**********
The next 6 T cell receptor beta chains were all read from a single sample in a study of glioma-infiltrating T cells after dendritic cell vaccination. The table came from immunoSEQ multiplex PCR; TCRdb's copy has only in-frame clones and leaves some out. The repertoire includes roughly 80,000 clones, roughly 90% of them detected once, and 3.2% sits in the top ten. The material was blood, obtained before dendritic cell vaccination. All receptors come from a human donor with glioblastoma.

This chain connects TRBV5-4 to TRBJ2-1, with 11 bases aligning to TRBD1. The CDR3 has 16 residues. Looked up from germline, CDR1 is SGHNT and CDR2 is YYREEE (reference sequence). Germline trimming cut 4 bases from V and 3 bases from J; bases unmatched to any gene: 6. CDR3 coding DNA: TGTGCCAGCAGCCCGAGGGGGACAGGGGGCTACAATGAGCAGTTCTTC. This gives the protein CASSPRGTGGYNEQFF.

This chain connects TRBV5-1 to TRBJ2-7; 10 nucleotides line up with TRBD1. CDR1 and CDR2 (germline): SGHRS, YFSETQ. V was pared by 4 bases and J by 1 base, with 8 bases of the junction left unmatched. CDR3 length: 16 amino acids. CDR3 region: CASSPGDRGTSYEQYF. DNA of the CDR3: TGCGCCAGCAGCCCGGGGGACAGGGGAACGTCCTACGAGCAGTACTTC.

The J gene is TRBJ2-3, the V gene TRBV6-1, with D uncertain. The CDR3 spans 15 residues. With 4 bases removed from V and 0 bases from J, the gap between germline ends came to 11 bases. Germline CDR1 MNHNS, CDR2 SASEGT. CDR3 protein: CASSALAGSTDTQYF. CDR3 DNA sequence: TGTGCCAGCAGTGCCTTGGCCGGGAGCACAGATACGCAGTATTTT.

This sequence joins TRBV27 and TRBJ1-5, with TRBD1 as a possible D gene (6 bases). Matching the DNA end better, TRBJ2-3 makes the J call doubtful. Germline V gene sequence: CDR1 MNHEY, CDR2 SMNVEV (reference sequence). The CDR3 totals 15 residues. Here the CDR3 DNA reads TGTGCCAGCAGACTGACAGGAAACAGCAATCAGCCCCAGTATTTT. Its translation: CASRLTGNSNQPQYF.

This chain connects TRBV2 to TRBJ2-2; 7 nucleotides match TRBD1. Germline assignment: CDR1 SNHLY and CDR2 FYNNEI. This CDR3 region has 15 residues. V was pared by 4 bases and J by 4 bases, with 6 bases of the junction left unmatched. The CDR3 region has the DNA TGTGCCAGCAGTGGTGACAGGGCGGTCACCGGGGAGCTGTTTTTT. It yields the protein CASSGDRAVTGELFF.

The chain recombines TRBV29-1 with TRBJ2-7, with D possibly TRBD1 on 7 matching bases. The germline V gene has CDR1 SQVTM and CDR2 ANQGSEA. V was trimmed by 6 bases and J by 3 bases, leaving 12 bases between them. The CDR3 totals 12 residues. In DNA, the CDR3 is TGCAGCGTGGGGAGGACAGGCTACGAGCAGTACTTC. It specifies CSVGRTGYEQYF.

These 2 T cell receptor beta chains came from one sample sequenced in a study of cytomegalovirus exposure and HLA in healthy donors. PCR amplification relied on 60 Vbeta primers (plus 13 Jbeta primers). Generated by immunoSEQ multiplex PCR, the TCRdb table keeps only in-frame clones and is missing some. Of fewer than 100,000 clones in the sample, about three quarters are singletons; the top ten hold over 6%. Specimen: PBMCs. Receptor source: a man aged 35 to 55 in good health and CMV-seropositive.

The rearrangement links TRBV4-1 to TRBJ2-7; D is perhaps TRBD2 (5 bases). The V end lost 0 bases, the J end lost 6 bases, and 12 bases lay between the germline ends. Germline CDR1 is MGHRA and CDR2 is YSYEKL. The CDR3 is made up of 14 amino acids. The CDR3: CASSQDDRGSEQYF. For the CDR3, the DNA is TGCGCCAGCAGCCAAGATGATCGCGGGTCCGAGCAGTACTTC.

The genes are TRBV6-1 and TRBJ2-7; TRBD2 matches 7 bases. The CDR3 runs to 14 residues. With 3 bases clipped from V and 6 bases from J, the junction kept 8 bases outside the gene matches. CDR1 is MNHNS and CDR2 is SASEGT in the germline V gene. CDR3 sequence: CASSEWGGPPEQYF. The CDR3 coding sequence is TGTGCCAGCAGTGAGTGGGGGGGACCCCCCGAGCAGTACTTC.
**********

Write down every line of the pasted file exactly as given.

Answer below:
The next 6 T cell receptor beta chains were all read from a single sample in a study of glioma-infiltrating T cells after dendritic cell vaccination. The table came from immunoSEQ multiplex PCR; TCRdb's copy has only in-frame clones and leaves some out. The repertoire includes roughly 80,000 clones, roughly 90% of them detected once, and 3.2% sits in the top ten. The material was blood, obtained before dendritic cell vaccination. All receptors come from a human donor with glioblastoma.

This chain connects TRBV5-4 to TRBJ2-1, with 11 bases aligning to TRBD1. The CDR3 has 16 residues. Looked up from germline, CDR1 is SGHNT and CDR2 is YYREEE (reference sequence). Germline trimming cut 4 bases from V and 3 bases from J; bases unmatched to any gene: 6. CDR3 coding DNA: TGTGCCAGCAGCCCGAGGGGGACAGGGGGCTACAATGAGCAGTTCTTC. This gives the protein CASSPRGTGGYNEQFF.

This chain connects TRBV5-1 to TRBJ2-7; 10 nucleotides line up with TRBD1. CDR1 and CDR2 (germline): SGHRS, YFSETQ. V was pared by 4 bases and J by 1 base, with 8 bases of the junction left unmatched. CDR3 length: 16 amino acids. CDR3 region: CASSPGDRGTSYEQYF. DNA of the CDR3: TGCGCCAGCAGCCCGGGGGACAGGGGAACGTCCTACGAGCAGTACTTC.

The J gene is TRBJ2-3, the V gene TRBV6-1, with D uncertain. The CDR3 spans 15 residues. With 4 bases removed from V and 0 bases from J, the gap between germline ends came to 11 bases. Germline CDR1 MNHNS, CDR2 SASEGT. CDR3 protein: CASSALAGSTDTQYF. CDR3 DNA sequence: TGTGCCAGCAGTGCCTTGGCCGGGAGCACAGATACGCAGTATTTT.

This sequence joins TRBV27 and TRBJ1-5, with TRBD1 as a possible D gene (6 bases). Matching the DNA end better, TRBJ2-3 makes the J call doubtful. Germline V gene sequence: CDR1 MNHEY, CDR2 SMNVEV (reference sequence). The CDR3 totals 15 residues. Here the CDR3 DNA reads TGTGCCAGCAGACTGACAGGAAACAGCAATCAGCCCCAGTATTTT. Its translation: CASRLTGNSNQPQYF.

This chain connects TRBV2 to TRBJ2-2; 7 nucleotides match TRBD1. Germline assignment: CDR1 SNHLY and CDR2 FYNNEI. This CDR3 region has 15 residues. V was pared by 4 bases and J by 4 bases, with 6 bases of the junction left unmatched. The CDR3 region has the DNA TGTGCCAGCAGTGGTGACAGGGCGGTCACCGGGGAGCTGTTTTTT. It yields the protein CASSGDRAVTGELFF.

The chain recombines TRBV29-1 with TRBJ2-7, with D possibly TRBD1 on 7 matching bases. The germline V gene has CDR1 SQVTM and CDR2 ANQGSEA. V was trimmed by 6 bases and J by 3 bases, leaving 12 bases between them. The CDR3 totals 12 residues. In DNA, the CDR3 is TGCAGCGTGGGGAGGACAGGCTACGAGCAGTACTTC. It specifies CSVGRTGYEQYF.

These 2 T cell receptor beta chains came from one sample sequenced in a study of cytomegalovirus exposure and HLA in healthy donors. PCR amplification relied on 60 Vbeta primers (plus 13 Jbeta primers). Generated by immunoSEQ multiplex PCR, the TCRdb table keeps only in-frame clones and is missing some. Of fewer than 100,000 clones in the sample, about three quarters are singletons; the top ten hold over 6%. Specimen: PBMCs. Receptor source: a man aged 35 to 55 in good health and CMV-seropositive.

The rearrangement links TRBV4-1 to TRBJ2-7; D is perhaps TRBD2 (5 bases). The V end lost 0 bases, the J end lost 6 bases, and 12 bases lay between the germline ends. Germline CDR1 is MGHRA and CDR2 is YSYEKL. The CDR3 is made up of 14 amino acids. The CDR3: CASSQDDRGSEQYF. For the CDR3, the DNA is TGCGCCAGCAGCCAAGATGATCGCGGGTCCGAGCAGTACTTC.

The genes are TRBV6-1 and TRBJ2-7; TRBD2 matches 7 bases. The CDR3 runs to 14 residues. With 3 bases clipped from V and 6 bases from J, the junction kept 8 bases outside the gene matches. CDR1 is MNHNS and CDR2 is SASEGT in the germline V gene. CDR3 sequence: CASSEWGGPPEQYF. The CDR3 coding sequence is TGTGCCAGCAGTGAGTGGGGGGGACCCCCCGAGCAGTACTTC.